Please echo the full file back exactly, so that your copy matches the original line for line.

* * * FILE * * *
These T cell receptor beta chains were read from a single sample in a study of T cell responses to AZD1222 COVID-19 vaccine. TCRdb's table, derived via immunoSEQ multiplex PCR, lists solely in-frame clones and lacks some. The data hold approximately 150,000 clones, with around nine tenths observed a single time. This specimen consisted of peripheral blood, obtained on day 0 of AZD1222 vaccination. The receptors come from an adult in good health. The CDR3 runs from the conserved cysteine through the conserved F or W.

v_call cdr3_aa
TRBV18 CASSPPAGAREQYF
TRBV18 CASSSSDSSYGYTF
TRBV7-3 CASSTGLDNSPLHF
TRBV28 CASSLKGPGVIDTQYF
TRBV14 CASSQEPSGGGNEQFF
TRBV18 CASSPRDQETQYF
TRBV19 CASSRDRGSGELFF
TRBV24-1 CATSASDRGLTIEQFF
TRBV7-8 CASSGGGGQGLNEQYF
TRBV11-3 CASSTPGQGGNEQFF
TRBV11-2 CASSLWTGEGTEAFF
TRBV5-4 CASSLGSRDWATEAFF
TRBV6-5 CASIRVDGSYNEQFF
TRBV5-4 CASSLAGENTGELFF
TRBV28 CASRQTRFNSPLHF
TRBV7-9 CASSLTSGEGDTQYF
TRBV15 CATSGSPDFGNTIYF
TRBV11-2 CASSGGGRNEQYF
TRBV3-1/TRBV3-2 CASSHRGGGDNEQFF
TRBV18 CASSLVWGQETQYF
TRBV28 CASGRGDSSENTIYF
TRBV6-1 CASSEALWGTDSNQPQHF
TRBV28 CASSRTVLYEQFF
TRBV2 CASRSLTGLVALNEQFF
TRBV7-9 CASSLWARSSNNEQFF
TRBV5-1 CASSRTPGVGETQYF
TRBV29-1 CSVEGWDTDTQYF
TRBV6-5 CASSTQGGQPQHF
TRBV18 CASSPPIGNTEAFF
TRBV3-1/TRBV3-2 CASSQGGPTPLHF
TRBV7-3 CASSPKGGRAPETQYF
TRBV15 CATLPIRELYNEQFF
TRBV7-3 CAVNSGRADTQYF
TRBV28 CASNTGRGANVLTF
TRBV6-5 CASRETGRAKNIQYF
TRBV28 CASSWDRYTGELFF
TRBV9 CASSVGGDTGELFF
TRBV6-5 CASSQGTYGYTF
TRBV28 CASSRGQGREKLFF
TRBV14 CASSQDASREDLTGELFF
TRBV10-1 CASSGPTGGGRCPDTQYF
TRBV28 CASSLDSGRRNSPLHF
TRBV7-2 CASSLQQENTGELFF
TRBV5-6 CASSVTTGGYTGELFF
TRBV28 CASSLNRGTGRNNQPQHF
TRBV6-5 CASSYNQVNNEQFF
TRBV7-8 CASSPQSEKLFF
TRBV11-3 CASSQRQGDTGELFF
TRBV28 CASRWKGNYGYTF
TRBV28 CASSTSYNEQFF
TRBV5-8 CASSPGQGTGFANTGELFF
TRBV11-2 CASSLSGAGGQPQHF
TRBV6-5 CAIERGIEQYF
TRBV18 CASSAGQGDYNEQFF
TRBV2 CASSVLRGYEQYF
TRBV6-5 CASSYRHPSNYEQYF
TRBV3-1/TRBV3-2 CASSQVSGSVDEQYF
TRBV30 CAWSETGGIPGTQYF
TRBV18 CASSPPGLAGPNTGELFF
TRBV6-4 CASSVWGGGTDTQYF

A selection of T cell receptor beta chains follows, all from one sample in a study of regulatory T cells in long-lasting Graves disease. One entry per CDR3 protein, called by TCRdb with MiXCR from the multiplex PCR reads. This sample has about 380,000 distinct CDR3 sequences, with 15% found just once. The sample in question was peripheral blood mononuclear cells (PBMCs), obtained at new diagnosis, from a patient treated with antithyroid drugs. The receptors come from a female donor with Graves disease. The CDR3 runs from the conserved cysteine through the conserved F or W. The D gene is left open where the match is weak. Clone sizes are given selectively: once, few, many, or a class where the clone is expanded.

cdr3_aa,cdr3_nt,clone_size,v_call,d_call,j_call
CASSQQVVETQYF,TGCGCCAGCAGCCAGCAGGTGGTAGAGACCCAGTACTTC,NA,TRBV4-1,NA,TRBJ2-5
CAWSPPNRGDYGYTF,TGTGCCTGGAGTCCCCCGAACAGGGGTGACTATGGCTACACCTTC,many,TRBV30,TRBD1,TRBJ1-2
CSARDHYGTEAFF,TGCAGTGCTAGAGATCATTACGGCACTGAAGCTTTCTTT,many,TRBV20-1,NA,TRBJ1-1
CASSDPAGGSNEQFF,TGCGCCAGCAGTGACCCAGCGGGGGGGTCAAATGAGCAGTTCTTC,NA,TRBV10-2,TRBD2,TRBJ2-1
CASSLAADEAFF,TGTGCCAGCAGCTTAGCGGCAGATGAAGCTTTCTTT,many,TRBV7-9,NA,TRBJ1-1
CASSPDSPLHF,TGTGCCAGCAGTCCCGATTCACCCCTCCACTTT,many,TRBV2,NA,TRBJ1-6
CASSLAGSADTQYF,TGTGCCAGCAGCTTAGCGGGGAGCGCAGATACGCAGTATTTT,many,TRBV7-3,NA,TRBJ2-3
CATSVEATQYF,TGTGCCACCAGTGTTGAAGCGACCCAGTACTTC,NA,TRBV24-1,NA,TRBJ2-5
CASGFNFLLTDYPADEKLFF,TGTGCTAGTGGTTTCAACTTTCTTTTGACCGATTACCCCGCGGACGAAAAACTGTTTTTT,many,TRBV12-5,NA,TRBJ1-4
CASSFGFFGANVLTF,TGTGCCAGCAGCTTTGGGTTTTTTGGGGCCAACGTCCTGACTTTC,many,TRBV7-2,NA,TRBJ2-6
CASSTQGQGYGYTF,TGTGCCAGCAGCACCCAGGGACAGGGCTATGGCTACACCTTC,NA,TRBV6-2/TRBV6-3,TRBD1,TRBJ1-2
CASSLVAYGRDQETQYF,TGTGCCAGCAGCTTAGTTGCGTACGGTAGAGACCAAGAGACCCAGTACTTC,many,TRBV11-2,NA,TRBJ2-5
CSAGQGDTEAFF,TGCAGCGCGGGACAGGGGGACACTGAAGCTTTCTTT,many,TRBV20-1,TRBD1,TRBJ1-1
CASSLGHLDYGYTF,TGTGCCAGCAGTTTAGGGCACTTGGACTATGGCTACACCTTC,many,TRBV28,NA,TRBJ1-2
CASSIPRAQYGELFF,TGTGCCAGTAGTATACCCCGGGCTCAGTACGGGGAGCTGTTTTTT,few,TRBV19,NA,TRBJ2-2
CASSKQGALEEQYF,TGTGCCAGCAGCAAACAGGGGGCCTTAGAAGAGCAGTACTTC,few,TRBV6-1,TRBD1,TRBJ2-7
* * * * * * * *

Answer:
These T cell receptor beta chains were read from a single sample in a study of T cell responses to AZD1222 COVID-19 vaccine. TCRdb's table, derived via immunoSEQ multiplex PCR, lists solely in-frame clones and lacks some. The data hold approximately 150,000 clones, with around nine tenths observed a single time. This specimen consisted of peripheral blood, obtained on day 0 of AZD1222 vaccination. The receptors come from an adult in good health. The CDR3 runs from the conserved cysteine through the conserved F or W.

v_call cdr3_aa
TRBV18 CASSPPAGAREQYF
TRBV18 CASSSSDSSYGYTF
TRBV7-3 CASSTGLDNSPLHF
TRBV28 CASSLKGPGVIDTQYF
TRBV14 CASSQEPSGGGNEQFF
TRBV18 CASSPRDQETQYF
TRBV19 CASSRDRGSGELFF
TRBV24-1 CATSASDRGLTIEQFF
TRBV7-8 CASSGGGGQGLNEQYF
TRBV11-3 CASSTPGQGGNEQFF
TRBV11-2 CASSLWTGEGTEAFF
TRBV5-4 CASSLGSRDWATEAFF
TRBV6-5 CASIRVDGSYNEQFF
TRBV5-4 CASSLAGENTGELFF
TRBV28 CASRQTRFNSPLHF
TRBV7-9 CASSLTSGEGDTQYF
TRBV15 CATSGSPDFGNTIYF
TRBV11-2 CASSGGGRNEQYF
TRBV3-1/TRBV3-2 CASSHRGGGDNEQFF
TRBV18 CASSLVWGQETQYF
TRBV28 CASGRGDSSENTIYF
TRBV6-1 CASSEALWGTDSNQPQHF
TRBV28 CASSRTVLYEQFF
TRBV2 CASRSLTGLVALNEQFF
TRBV7-9 CASSLWARSSNNEQFF
TRBV5-1 CASSRTPGVGETQYF
TRBV29-1 CSVEGWDTDTQYF
TRBV6-5 CASSTQGGQPQHF
TRBV18 CASSPPIGNTEAFF
TRBV3-1/TRBV3-2 CASSQGGPTPLHF
TRBV7-3 CASSPKGGRAPETQYF
TRBV15 CATLPIRELYNEQFF
TRBV7-3 CAVNSGRADTQYF
TRBV28 CASNTGRGANVLTF
TRBV6-5 CASRETGRAKNIQYF
TRBV28 CASSWDRYTGELFF
TRBV9 CASSVGGDTGELFF
TRBV6-5 CASSQGTYGYTF
TRBV28 CASSRGQGREKLFF
TRBV14 CASSQDASREDLTGELFF
TRBV10-1 CASSGPTGGGRCPDTQYF
TRBV28 CASSLDSGRRNSPLHF
TRBV7-2 CASSLQQENTGELFF
TRBV5-6 CASSVTTGGYTGELFF
TRBV28 CASSLNRGTGRNNQPQHF
TRBV6-5 CASSYNQVNNEQFF
TRBV7-8 CASSPQSEKLFF
TRBV11-3 CASSQRQGDTGELFF
TRBV28 CASRWKGNYGYTF
TRBV28 CASSTSYNEQFF
TRBV5-8 CASSPGQGTGFANTGELFF
TRBV11-2 CASSLSGAGGQPQHF
TRBV6-5 CAIERGIEQYF
TRBV18 CASSAGQGDYNEQFF
TRBV2 CASSVLRGYEQYF
TRBV6-5 CASSYRHPSNYEQYF
TRBV3-1/TRBV3-2 CASSQVSGSVDEQYF
TRBV30 CAWSETGGIPGTQYF
TRBV18 CASSPPGLAGPNTGELFF
TRBV6-4 CASSVWGGGTDTQYF

A selection of T cell receptor beta chains follows, all from one sample in a study of regulatory T cells in long-lasting Graves disease. One entry per CDR3 protein, called by TCRdb with MiXCR from the multiplex PCR reads. This sample has about 380,000 distinct CDR3 sequences, with 15% found just once. The sample in question was peripheral blood mononuclear cells (PBMCs), obtained at new diagnosis, from a patient treated with antithyroid drugs. The receptors come from a female donor with Graves disease. The CDR3 runs from the conserved cysteine through the conserved F or W. The D gene is left open where the match is weak. Clone sizes are given selectively: once, few, many, or a class where the clone is expanded.

cdr3_aa,cdr3_nt,clone_size,v_call,d_call,j_call
CASSQQVVETQYF,TGCGCCAGCAGCCAGCAGGTGGTAGAGACCCAGTACTTC,NA,TRBV4-1,NA,TRBJ2-5
CAWSPPNRGDYGYTF,TGTGCCTGGAGTCCCCCGAACAGGGGTGACTATGGCTACACCTTC,many,TRBV30,TRBD1,TRBJ1-2
CSARDHYGTEAFF,TGCAGTGCTAGAGATCATTACGGCACTGAAGCTTTCTTT,many,TRBV20-1,NA,TRBJ1-1
CASSDPAGGSNEQFF,TGCGCCAGCAGTGACCCAGCGGGGGGGTCAAATGAGCAGTTCTTC,NA,TRBV10-2,TRBD2,TRBJ2-1
CASSLAADEAFF,TGTGCCAGCAGCTTAGCGGCAGATGAAGCTTTCTTT,many,TRBV7-9,NA,TRBJ1-1
CASSPDSPLHF,TGTGCCAGCAGTCCCGATTCACCCCTCCACTTT,many,TRBV2,NA,TRBJ1-6
CASSLAGSADTQYF,TGTGCCAGCAGCTTAGCGGGGAGCGCAGATACGCAGTATTTT,many,TRBV7-3,NA,TRBJ2-3
CATSVEATQYF,TGTGCCACCAGTGTTGAAGCGACCCAGTACTTC,NA,TRBV24-1,NA,TRBJ2-5
CASGFNFLLTDYPADEKLFF,TGTGCTAGTGGTTTCAACTTTCTTTTGACCGATTACCCCGCGGACGAAAAACTGTTTTTT,many,TRBV12-5,NA,TRBJ1-4
CASSFGFFGANVLTF,TGTGCCAGCAGCTTTGGGTTTTTTGGGGCCAACGTCCTGACTTTC,many,TRBV7-2,NA,TRBJ2-6
CASSTQGQGYGYTF,TGTGCCAGCAGCACCCAGGGACAGGGCTATGGCTACACCTTC,NA,TRBV6-2/TRBV6-3,TRBD1,TRBJ1-2
CASSLVAYGRDQETQYF,TGTGCCAGCAGCTTAGTTGCGTACGGTAGAGACCAAGAGACCCAGTACTTC,many,TRBV11-2,NA,TRBJ2-5
CSAGQGDTEAFF,TGCAGCGCGGGACAGGGGGACACTGAAGCTTTCTTT,many,TRBV20-1,TRBD1,TRBJ1-1
CASSLGHLDYGYTF,TGTGCCAGCAGTTTAGGGCACTTGGACTATGGCTACACCTTC,many,TRBV28,NA,TRBJ1-2
CASSIPRAQYGELFF,TGTGCCAGTAGTATACCCCGGGCTCAGTACGGGGAGCTGTTTTTT,few,TRBV19,NA,TRBJ2-2
CASSKQGALEEQYF,TGTGCCAGCAGCAAACAGGGGGCCTTAGAAGAGCAGTACTTC,few,TRBV6-1,TRBD1,TRBJ2-7